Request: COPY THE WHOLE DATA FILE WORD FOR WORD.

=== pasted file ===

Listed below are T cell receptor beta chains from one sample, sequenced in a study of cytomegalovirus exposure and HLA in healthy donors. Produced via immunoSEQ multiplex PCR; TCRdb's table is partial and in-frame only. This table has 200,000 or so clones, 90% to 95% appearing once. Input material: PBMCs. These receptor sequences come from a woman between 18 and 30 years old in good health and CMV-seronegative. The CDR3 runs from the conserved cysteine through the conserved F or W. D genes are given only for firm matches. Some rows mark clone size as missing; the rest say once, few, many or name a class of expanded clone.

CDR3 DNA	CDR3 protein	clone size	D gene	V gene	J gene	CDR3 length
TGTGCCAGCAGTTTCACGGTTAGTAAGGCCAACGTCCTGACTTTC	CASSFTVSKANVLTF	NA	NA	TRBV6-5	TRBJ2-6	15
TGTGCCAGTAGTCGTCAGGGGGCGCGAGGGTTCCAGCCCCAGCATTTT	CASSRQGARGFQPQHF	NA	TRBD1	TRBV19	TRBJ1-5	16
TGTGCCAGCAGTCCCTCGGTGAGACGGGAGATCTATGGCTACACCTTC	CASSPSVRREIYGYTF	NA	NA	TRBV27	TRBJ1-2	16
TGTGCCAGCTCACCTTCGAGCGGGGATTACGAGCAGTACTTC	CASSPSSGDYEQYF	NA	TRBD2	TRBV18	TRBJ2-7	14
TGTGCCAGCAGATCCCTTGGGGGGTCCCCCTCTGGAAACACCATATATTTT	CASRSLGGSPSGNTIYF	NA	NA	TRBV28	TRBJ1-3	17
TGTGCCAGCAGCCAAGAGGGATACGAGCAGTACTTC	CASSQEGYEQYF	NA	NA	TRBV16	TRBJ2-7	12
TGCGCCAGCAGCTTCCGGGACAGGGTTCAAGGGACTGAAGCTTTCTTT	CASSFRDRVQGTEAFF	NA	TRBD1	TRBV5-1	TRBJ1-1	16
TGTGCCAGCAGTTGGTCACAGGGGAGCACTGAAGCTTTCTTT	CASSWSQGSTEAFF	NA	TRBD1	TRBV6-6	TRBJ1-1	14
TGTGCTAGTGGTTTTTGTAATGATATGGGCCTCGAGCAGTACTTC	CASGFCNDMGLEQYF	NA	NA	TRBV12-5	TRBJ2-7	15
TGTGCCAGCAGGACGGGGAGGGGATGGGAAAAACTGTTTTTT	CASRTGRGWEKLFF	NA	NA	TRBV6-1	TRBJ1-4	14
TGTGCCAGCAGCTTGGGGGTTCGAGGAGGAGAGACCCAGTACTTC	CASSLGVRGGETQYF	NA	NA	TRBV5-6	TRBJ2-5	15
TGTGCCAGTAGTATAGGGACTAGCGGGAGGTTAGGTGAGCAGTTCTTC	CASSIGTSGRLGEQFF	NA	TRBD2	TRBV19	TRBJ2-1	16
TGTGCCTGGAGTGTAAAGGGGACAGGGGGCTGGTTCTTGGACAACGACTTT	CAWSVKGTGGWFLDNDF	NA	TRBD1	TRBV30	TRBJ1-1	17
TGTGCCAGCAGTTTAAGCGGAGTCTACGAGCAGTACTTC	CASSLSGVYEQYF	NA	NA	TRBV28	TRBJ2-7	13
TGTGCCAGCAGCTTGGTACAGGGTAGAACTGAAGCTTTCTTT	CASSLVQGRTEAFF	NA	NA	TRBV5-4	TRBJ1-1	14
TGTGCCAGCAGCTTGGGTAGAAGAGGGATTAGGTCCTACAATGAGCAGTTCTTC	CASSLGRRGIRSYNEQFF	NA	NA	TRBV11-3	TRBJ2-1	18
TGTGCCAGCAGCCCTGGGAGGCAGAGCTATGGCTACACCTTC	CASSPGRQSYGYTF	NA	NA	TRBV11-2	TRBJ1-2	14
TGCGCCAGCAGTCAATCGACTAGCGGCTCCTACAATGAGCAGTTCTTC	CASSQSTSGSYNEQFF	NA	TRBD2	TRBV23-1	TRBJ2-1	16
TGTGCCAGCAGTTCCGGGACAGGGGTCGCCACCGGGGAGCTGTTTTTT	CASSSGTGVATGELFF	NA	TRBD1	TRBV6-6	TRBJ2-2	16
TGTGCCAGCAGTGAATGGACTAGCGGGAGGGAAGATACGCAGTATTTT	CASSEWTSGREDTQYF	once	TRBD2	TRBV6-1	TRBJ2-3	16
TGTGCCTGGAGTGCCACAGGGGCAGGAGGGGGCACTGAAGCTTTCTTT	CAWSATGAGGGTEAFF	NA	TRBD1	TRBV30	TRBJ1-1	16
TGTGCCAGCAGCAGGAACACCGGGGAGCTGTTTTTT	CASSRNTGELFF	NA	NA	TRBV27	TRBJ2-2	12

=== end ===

Listed below are T cell receptor beta chains from one sample, sequenced in a study of cytomegalovirus exposure and HLA in healthy donors. Produced via immunoSEQ multiplex PCR; TCRdb's table is partial and in-frame only. This table has 200,000 or so clones, 90% to 95% appearing once. Input material: PBMCs. These receptor sequences come from a woman between 18 and 30 years old in good health and CMV-seronegative. The CDR3 runs from the conserved cysteine through the conserved F or W. D genes are given only for firm matches. Some rows mark clone size as missing; the rest say once, few, many or name a class of expanded clone.

CDR3 DNA	CDR3 protein	clone size	D gene	V gene	J gene	CDR3 length
TGTGCCAGCAGTTTCACGGTTAGTAAGGCCAACGTCCTGACTTTC	CASSFTVSKANVLTF	NA	NA	TRBV6-5	TRBJ2-6	15
TGTGCCAGTAGTCGTCAGGGGGCGCGAGGGTTCCAGCCCCAGCATTTT	CASSRQGARGFQPQHF	NA	TRBD1	TRBV19	TRBJ1-5	16
TGTGCCAGCAGTCCCTCGGTGAGACGGGAGATCTATGGCTACACCTTC	CASSPSVRREIYGYTF	NA	NA	TRBV27	TRBJ1-2	16
TGTGCCAGCTCACCTTCGAGCGGGGATTACGAGCAGTACTTC	CASSPSSGDYEQYF	NA	TRBD2	TRBV18	TRBJ2-7	14
TGTGCCAGCAGATCCCTTGGGGGGTCCCCCTCTGGAAACACCATATATTTT	CASRSLGGSPSGNTIYF	NA	NA	TRBV28	TRBJ1-3	17
TGTGCCAGCAGCCAAGAGGGATACGAGCAGTACTTC	CASSQEGYEQYF	NA	NA	TRBV16	TRBJ2-7	12
TGCGCCAGCAGCTTCCGGGACAGGGTTCAAGGGACTGAAGCTTTCTTT	CASSFRDRVQGTEAFF	NA	TRBD1	TRBV5-1	TRBJ1-1	16
TGTGCCAGCAGTTGGTCACAGGGGAGCACTGAAGCTTTCTTT	CASSWSQGSTEAFF	NA	TRBD1	TRBV6-6	TRBJ1-1	14
TGTGCTAGTGGTTTTTGTAATGATATGGGCCTCGAGCAGTACTTC	CASGFCNDMGLEQYF	NA	NA	TRBV12-5	TRBJ2-7	15
TGTGCCAGCAGGACGGGGAGGGGATGGGAAAAACTGTTTTTT	CASRTGRGWEKLFF	NA	NA	TRBV6-1	TRBJ1-4	14
TGTGCCAGCAGCTTGGGGGTTCGAGGAGGAGAGACCCAGTACTTC	CASSLGVRGGETQYF	NA	NA	TRBV5-6	TRBJ2-5	15
TGTGCCAGTAGTATAGGGACTAGCGGGAGGTTAGGTGAGCAGTTCTTC	CASSIGTSGRLGEQFF	NA	TRBD2	TRBV19	TRBJ2-1	16
TGTGCCTGGAGTGTAAAGGGGACAGGGGGCTGGTTCTTGGACAACGACTTT	CAWSVKGTGGWFLDNDF	NA	TRBD1	TRBV30	TRBJ1-1	17
TGTGCCAGCAGTTTAAGCGGAGTCTACGAGCAGTACTTC	CASSLSGVYEQYF	NA	NA	TRBV28	TRBJ2-7	13
TGTGCCAGCAGCTTGGTACAGGGTAGAACTGAAGCTTTCTTT	CASSLVQGRTEAFF	NA	NA	TRBV5-4	TRBJ1-1	14
TGTGCCAGCAGCTTGGGTAGAAGAGGGATTAGGTCCTACAATGAGCAGTTCTTC	CASSLGRRGIRSYNEQFF	NA	NA	TRBV11-3	TRBJ2-1	18
TGTGCCAGCAGCCCTGGGAGGCAGAGCTATGGCTACACCTTC	CASSPGRQSYGYTF	NA	NA	TRBV11-2	TRBJ1-2	14
TGCGCCAGCAGTCAATCGACTAGCGGCTCCTACAATGAGCAGTTCTTC	CASSQSTSGSYNEQFF	NA	TRBD2	TRBV23-1	TRBJ2-1	16
TGTGCCAGCAGTTCCGGGACAGGGGTCGCCACCGGGGAGCTGTTTTTT	CASSSGTGVATGELFF	NA	TRBD1	TRBV6-6	TRBJ2-2	16
TGTGCCAGCAGTGAATGGACTAGCGGGAGGGAAGATACGCAGTATTTT	CASSEWTSGREDTQYF	once	TRBD2	TRBV6-1	TRBJ2-3	16
TGTGCCTGGAGTGCCACAGGGGCAGGAGGGGGCACTGAAGCTTTCTTT	CAWSATGAGGGTEAFF	NA	TRBD1	TRBV30	TRBJ1-1	16
TGTGCCAGCAGCAGGAACACCGGGGAGCTGTTTTTT	CASSRNTGELFF	NA	NA	TRBV27	TRBJ2-2	12